Needless to say, I’m very exited about these new product initiatives for many reasons, not the least of which being that I’ve bet my entire company’s future on their success. So maybe I am a little biased. That being said, I’m not here to tell you that BEA invented Web 2.0 or even Enterprise 2.0. However, I am saying that — based on what I’ve experienced over the past ten years that I’ve been pushing the enterprise computing envelope — BEA is poised to execute on the Enterprise 2.0 reality better than any other company right now.
Mark my words: you will watch Pages, Ensemble and Pathways implementations spring up throughout the Fortune-whatever just as quickly as you saw enterprise portals replace intranets in the late 90s.
Better yet, in the spirit of Enterprise and Web 2.0, rather than watching this happen, let’s participate in it.
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- Are these products built with partners or reskinned? Is that the reason why this isn’t this on dev2dev? How long has this been on?
- I’m not sure I fully understand your questions, but I think I can comment on them a bit. First off, the products are being built by BID’s core engineering team — many of the same folks who brought you ALUI, ALI Publisher, ALI Collaboration, ALI Studio, etc. I don’t know what you mean by “reskinned” but these products are all new initiatives, although they undoubtedly leverage the experience the BID folks have garnered over the past 10 years they’ve spent building enterprise portals and other enterprise software.To answer your last question, the marketing documents and web site were only released last week to the public. I think you should expect to see GA for these products some time this summer, but don’t quote me on that — remember, I don’t work for BEA.As for this stuff not being on dev2dev, well, with my blog post, now it is! There’s also a lot of the same info located at www.bea.com/enterprise with more traditional BEA branding. I’m sure you’ll be seeing more on dev2dev soon.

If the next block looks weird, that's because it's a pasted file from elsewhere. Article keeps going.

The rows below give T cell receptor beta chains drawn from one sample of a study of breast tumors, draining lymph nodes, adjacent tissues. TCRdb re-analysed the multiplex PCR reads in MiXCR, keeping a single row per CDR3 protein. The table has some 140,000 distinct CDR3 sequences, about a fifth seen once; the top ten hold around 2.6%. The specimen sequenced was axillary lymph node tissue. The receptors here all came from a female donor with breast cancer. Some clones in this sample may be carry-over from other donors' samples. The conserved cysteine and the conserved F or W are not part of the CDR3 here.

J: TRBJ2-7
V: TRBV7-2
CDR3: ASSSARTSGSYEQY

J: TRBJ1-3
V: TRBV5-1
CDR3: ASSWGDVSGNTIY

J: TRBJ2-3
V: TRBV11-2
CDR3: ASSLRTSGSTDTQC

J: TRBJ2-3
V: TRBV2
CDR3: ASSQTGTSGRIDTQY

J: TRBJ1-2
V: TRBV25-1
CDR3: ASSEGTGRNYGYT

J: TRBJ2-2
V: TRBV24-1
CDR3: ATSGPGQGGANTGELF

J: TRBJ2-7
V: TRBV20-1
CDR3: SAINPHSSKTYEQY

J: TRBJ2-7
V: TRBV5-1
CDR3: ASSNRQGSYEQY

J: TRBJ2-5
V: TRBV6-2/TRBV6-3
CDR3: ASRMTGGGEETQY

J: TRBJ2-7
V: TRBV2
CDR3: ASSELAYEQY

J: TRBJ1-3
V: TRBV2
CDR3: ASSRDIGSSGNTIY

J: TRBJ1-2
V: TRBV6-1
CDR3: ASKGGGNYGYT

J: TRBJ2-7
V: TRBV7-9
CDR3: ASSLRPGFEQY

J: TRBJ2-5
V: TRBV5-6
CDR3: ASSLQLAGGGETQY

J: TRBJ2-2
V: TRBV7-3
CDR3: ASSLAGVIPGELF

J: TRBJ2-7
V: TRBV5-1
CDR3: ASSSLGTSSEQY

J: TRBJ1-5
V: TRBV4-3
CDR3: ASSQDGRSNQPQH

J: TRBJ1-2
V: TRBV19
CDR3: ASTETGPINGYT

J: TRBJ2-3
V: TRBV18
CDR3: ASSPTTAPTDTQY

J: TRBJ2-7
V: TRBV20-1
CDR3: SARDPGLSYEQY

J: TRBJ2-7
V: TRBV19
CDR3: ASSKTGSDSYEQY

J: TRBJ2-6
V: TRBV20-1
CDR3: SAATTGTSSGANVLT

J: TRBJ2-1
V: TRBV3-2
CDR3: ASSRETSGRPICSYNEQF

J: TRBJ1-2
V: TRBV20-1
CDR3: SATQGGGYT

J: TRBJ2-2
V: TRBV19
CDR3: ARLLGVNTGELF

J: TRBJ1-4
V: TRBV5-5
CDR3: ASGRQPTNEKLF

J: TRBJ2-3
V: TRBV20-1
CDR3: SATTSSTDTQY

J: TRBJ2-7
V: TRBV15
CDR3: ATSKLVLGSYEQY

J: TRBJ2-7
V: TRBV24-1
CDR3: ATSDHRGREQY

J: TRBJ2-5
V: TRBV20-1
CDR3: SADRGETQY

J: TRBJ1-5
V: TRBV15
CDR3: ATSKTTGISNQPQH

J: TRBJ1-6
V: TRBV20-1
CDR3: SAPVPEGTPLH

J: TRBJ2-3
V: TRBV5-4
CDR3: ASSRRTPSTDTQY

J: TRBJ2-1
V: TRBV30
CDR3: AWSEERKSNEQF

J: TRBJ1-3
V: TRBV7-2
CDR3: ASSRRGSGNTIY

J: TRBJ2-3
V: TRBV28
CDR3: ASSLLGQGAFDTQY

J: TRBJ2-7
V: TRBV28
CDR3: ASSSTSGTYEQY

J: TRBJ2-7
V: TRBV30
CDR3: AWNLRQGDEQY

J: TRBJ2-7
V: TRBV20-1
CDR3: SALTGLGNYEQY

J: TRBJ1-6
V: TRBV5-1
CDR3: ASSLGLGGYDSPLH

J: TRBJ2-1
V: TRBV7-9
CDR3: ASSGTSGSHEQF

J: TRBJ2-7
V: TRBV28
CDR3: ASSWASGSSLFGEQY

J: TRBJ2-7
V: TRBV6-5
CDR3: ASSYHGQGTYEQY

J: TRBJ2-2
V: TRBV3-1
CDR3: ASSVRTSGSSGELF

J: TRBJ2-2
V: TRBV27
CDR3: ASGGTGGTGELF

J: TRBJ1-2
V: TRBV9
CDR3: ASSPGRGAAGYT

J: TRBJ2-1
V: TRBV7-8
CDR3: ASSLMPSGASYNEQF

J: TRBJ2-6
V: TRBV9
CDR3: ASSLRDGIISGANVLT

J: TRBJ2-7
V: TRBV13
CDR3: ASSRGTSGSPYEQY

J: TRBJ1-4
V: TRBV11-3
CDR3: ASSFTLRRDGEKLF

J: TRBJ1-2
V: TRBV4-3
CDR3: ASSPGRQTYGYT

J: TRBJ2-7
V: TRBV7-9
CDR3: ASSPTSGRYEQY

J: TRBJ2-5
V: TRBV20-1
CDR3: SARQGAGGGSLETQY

- These products have all been organically developed at BEA. In some cases we have leveraged our existing capabilities and technologies (i.e. our experiences with our search product informed our decisions with the new Pathways product), and in the end these are new products built by BEA.The http://en.terpri.se micro-site was launched last week, and it is meant to provide a Web 2.0 and Social Computing resource that will grow over time. We will have the blogs on dev2dev and en.terpri.se refer to each other as appropriate.And, of course the same base product information was also made available concurrently last week at http://www.bea.com/enterprise.
BEA Systems, Inc.
VP, Marketing and Product Management